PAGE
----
Column: What color is an elf? Or a Sea Snake? And why do you care?

When Steve Toussaint was attacked on social media for having the audacity to play Lord Corly’s Velaryon in House of the Dragon while Black, Steve Toussaint replied in the only way a thinking actor could: “They’re happy with a flying kite,” he told a recent interview in Men’s Health. “You’re happy with white hair and violet eyes, but a rich black man? This goes too far.”

Indeed beyond the pale; Not only does Toussaint encounter the wily and ambitious “Sea Serpent” in early episodes, he’s pretty much the only member of the cast who looks natural under one of those Targaryen-blonde wig hats.

Also, no one except the late great Elizabeth Taylor has violet eyes.

Since obedience to original material is almost always used to justify outrage at a person of color playing an adapted character who was or was considered white, it is important to acknowledge the etymological root of the term used by Toussaint.

“The Pale” originally referred to the borders surrounding the English invader settlement that would become Dublin, Ireland. Outside these borders lived the native Irish, whom the British regarded as lawless savages.

So “Beyond the Pale” is essentially a racist term. Which makes perfect sense here.

It’s equally important to acknowledge that I don’t know what their reaction will be if certain people get upset that a black man is playing a character occupying a seat of power in Westeros when they take a look at Amazon’s version of Middle-earth. Maybe something like that famous scene in Scanners.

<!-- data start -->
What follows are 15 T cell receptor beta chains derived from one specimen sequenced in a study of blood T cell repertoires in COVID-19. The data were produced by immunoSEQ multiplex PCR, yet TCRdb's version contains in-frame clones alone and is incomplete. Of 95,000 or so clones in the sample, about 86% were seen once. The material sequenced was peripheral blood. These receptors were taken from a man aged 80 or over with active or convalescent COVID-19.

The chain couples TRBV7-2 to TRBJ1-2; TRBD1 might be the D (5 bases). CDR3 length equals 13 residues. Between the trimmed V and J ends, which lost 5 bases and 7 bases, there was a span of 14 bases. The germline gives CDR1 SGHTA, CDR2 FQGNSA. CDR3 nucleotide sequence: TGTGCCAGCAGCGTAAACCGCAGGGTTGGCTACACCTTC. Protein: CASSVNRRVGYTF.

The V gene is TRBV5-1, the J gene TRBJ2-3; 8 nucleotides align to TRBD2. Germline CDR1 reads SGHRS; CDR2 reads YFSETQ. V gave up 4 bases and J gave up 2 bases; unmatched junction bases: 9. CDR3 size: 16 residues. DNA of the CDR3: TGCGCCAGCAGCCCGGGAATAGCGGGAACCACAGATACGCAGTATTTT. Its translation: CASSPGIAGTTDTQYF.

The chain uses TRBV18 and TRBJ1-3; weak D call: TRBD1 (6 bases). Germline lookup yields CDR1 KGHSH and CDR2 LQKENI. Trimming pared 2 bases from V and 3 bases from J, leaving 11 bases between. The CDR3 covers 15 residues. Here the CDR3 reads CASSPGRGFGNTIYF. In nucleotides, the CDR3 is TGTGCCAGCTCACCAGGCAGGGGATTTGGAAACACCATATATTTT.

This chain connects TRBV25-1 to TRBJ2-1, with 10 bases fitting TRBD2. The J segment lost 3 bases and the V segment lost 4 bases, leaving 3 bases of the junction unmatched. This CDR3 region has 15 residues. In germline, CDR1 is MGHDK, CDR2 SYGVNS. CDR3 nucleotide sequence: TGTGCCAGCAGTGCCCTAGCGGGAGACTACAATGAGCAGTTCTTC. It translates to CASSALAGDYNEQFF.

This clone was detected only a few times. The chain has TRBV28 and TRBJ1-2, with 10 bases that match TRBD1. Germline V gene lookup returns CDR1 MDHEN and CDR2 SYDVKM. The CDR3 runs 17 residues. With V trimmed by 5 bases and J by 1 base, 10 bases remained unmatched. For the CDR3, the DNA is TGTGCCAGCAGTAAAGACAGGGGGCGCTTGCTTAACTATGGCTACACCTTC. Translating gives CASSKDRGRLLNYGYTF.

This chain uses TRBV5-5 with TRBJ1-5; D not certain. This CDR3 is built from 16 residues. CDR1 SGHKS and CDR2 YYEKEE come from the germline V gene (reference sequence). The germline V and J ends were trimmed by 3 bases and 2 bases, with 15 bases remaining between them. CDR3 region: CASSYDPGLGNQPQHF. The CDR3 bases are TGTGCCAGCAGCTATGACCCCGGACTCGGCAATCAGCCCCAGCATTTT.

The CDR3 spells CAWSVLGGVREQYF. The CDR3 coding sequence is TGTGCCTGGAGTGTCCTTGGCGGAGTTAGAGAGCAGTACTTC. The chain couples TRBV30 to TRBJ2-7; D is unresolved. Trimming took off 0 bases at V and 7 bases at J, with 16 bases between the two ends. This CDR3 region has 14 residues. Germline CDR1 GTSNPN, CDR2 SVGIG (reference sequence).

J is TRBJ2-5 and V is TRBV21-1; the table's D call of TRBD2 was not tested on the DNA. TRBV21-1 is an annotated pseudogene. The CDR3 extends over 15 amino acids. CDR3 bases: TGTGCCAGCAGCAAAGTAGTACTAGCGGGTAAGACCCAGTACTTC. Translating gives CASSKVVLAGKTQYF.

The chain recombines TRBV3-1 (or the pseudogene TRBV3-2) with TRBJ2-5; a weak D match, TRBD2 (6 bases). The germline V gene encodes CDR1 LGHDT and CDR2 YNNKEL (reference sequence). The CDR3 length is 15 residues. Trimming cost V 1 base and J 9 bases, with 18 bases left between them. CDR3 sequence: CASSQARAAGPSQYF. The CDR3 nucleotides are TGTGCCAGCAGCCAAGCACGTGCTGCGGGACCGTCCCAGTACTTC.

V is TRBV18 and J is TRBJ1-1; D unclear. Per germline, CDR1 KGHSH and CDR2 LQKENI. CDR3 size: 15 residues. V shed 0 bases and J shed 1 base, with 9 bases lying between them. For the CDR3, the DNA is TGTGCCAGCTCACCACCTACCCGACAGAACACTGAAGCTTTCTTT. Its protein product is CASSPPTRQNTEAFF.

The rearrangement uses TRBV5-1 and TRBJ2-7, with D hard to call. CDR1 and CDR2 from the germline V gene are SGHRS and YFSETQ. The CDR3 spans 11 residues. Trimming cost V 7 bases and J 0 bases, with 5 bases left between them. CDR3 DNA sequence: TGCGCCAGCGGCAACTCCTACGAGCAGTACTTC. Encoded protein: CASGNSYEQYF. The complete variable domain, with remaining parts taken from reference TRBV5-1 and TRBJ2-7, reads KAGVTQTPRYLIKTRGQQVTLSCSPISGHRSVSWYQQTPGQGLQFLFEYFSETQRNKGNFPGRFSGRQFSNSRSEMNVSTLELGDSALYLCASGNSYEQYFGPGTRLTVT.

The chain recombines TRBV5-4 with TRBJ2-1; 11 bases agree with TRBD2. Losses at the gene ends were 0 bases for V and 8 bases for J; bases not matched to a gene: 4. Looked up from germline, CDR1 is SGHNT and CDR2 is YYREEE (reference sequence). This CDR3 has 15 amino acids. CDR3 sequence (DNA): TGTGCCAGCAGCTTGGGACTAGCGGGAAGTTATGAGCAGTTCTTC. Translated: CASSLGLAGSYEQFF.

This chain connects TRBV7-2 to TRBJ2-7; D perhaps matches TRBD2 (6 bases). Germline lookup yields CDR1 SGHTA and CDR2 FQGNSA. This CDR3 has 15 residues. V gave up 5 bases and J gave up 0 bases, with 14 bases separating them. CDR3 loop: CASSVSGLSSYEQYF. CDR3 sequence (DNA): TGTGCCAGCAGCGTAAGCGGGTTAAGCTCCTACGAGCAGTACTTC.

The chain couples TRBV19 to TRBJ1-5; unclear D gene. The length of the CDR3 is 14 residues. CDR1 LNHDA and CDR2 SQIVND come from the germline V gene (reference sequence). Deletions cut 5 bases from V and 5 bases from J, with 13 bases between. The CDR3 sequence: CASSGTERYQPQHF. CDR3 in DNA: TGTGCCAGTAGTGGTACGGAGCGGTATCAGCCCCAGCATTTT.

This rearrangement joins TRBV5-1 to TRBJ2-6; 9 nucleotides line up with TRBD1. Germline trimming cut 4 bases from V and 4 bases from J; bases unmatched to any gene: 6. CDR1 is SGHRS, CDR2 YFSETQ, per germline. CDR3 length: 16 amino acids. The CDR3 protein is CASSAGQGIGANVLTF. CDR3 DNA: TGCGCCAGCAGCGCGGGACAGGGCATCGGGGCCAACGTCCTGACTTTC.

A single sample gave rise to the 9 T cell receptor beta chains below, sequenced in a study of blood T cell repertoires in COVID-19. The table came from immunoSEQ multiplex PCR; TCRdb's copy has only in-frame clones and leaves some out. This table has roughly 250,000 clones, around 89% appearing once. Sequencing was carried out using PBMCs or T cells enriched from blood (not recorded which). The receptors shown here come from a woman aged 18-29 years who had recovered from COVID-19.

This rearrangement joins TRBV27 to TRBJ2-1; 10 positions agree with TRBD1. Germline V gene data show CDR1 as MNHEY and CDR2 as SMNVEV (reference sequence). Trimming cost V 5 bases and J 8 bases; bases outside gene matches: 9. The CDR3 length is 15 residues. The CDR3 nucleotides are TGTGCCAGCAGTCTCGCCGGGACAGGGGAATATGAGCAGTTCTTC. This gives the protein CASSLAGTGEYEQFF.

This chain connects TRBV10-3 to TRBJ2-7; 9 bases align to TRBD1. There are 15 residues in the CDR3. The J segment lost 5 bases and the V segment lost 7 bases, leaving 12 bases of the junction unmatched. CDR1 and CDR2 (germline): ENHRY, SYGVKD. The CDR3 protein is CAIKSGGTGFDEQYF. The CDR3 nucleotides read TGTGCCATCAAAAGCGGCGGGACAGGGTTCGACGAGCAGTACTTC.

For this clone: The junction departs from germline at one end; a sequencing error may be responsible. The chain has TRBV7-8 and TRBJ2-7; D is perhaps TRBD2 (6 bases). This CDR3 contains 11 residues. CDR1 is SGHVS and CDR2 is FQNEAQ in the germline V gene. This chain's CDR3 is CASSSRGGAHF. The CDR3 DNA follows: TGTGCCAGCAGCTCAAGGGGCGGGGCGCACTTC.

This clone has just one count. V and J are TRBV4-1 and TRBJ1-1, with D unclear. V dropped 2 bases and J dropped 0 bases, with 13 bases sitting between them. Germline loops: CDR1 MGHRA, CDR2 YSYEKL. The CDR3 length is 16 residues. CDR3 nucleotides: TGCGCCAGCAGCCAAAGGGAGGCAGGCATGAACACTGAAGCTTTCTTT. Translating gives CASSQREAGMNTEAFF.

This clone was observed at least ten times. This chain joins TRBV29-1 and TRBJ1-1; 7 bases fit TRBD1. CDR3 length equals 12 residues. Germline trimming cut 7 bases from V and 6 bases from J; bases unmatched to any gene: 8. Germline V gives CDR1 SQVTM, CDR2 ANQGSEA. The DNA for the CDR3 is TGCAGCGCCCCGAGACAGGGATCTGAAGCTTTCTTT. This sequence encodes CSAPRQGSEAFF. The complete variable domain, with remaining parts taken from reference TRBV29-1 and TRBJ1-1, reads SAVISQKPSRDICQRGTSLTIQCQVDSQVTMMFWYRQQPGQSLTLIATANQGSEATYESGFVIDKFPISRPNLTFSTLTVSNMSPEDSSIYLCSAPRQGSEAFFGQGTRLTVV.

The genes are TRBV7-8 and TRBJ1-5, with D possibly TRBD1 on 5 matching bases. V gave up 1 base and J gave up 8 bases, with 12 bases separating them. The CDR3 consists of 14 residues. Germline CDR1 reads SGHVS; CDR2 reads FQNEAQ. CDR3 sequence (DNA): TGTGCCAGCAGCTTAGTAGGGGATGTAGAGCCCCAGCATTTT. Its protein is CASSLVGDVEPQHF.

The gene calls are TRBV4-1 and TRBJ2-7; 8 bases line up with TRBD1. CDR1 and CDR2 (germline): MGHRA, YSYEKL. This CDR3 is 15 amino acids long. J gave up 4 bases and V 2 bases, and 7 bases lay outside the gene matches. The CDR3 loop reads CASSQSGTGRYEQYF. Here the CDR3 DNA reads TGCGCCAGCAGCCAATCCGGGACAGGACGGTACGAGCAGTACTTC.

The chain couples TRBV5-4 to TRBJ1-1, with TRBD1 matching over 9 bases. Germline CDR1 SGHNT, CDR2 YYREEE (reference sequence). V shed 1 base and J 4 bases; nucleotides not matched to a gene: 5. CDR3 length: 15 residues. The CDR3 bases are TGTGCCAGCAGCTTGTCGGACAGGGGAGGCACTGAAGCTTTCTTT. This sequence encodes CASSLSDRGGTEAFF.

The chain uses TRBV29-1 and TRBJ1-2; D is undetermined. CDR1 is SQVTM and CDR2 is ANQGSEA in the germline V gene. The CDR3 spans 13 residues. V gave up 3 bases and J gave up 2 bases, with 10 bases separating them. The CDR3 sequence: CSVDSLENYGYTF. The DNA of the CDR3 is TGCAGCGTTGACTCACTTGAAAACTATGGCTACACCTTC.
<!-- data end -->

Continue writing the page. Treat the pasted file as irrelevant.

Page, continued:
Well before the series’ streaming premiere on September 1, the term “awakened” was being tossed around with the usual idiotic nonchalance.

In The Lord of the Rings: The Rings of Power, actors of color play all sorts of characters – elves, dwarves, humans and harfoots (which we assume later became known as hobbits). These are the racial differences rather than say black, white, Asian, etc. that JRR Tolkien used to tell his epic story of how the denizens of Middle-earth put aside historical hatred to fight a common enemy.

If all or most of Tolkien’s original humanoid characters were depicted as white in his books, then he was a British scholar using the Norse tradition to create a British mythology, so racial homogeneity was built right in. George RR Martin has said that he, like many other modern fantasy writers, was inspired by Tolkien and that his Ice and Fire saga is loosely rooted in the British Isles.

Still, having lived through two world wars, Tolkien celebrated his own version of multiracial unity – just as, at its core, A Song of Ice and Fire is the tale of warring tribes finally realizing they are stronger when united.

All the more ridiculous is the outrage about what is unfortunately still called “diversity casting”. You cannot betray fidelity to an original work when you are so blatantly missing its main message.

As Toussaint and many others have pointed out, both works are not historical, and if the word ‘fantasy’ doesn’t offer enough freedom to play around with how things and people look or sound, then the word ‘adapted’ should do.